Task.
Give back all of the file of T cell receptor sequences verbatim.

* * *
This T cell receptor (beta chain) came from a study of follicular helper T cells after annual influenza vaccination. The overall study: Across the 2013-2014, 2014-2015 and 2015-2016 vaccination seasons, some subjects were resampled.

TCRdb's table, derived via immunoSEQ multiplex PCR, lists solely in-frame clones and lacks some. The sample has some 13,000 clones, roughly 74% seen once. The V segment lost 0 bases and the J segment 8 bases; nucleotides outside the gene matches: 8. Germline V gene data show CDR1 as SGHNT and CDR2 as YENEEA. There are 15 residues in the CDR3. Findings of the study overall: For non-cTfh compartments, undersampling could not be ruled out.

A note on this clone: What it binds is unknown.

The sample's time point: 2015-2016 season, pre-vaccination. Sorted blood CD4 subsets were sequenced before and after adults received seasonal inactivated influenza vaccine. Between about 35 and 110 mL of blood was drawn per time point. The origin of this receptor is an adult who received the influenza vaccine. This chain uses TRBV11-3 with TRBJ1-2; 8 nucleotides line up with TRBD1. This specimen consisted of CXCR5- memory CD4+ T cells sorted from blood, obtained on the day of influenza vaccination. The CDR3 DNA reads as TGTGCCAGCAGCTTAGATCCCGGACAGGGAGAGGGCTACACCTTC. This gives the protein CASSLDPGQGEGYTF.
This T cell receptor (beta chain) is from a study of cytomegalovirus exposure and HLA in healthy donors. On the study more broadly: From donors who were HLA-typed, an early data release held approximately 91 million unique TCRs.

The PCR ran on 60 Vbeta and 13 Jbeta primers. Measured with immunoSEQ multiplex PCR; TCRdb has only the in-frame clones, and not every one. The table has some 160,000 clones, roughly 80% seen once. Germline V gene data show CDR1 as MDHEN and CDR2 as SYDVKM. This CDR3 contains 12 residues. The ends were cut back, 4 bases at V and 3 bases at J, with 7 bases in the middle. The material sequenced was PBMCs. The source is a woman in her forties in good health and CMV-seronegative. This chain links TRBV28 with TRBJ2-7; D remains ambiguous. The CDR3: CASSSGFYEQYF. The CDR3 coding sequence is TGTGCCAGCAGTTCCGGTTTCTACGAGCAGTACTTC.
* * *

This T cell receptor (beta chain) came from a study of follicular helper T cells after annual influenza vaccination. The overall study: Across the 2013-2014, 2014-2015 and 2015-2016 vaccination seasons, some subjects were resampled.

TCRdb's table, derived via immunoSEQ multiplex PCR, lists solely in-frame clones and lacks some. The sample has some 13,000 clones, roughly 74% seen once. The V segment lost 0 bases and the J segment 8 bases; nucleotides outside the gene matches: 8. Germline V gene data show CDR1 as SGHNT and CDR2 as YENEEA. There are 15 residues in the CDR3. Findings of the study overall: For non-cTfh compartments, undersampling could not be ruled out.

A note on this clone: What it binds is unknown.

The sample's time point: 2015-2016 season, pre-vaccination. Sorted blood CD4 subsets were sequenced before and after adults received seasonal inactivated influenza vaccine. Between about 35 and 110 mL of blood was drawn per time point. The origin of this receptor is an adult who received the influenza vaccine. This chain uses TRBV11-3 with TRBJ1-2; 8 nucleotides line up with TRBD1. This specimen consisted of CXCR5- memory CD4+ T cells sorted from blood, obtained on the day of influenza vaccination. The CDR3 DNA reads as TGTGCCAGCAGCTTAGATCCCGGACAGGGAGAGGGCTACACCTTC. This gives the protein CASSLDPGQGEGYTF.
This T cell receptor (beta chain) is from a study of cytomegalovirus exposure and HLA in healthy donors. On the study more broadly: From donors who were HLA-typed, an early data release held approximately 91 million unique TCRs.

The PCR ran on 60 Vbeta and 13 Jbeta primers. Measured with immunoSEQ multiplex PCR; TCRdb has only the in-frame clones, and not every one. The table has some 160,000 clones, roughly 80% seen once. Germline V gene data show CDR1 as MDHEN and CDR2 as SYDVKM. This CDR3 contains 12 residues. The ends were cut back, 4 bases at V and 3 bases at J, with 7 bases in the middle. The material sequenced was PBMCs. The source is a woman in her forties in good health and CMV-seronegative. This chain links TRBV28 with TRBJ2-7; D remains ambiguous. The CDR3: CASSSGFYEQYF. The CDR3 coding sequence is TGTGCCAGCAGTTCCGGTTTCTACGAGCAGTACTTC.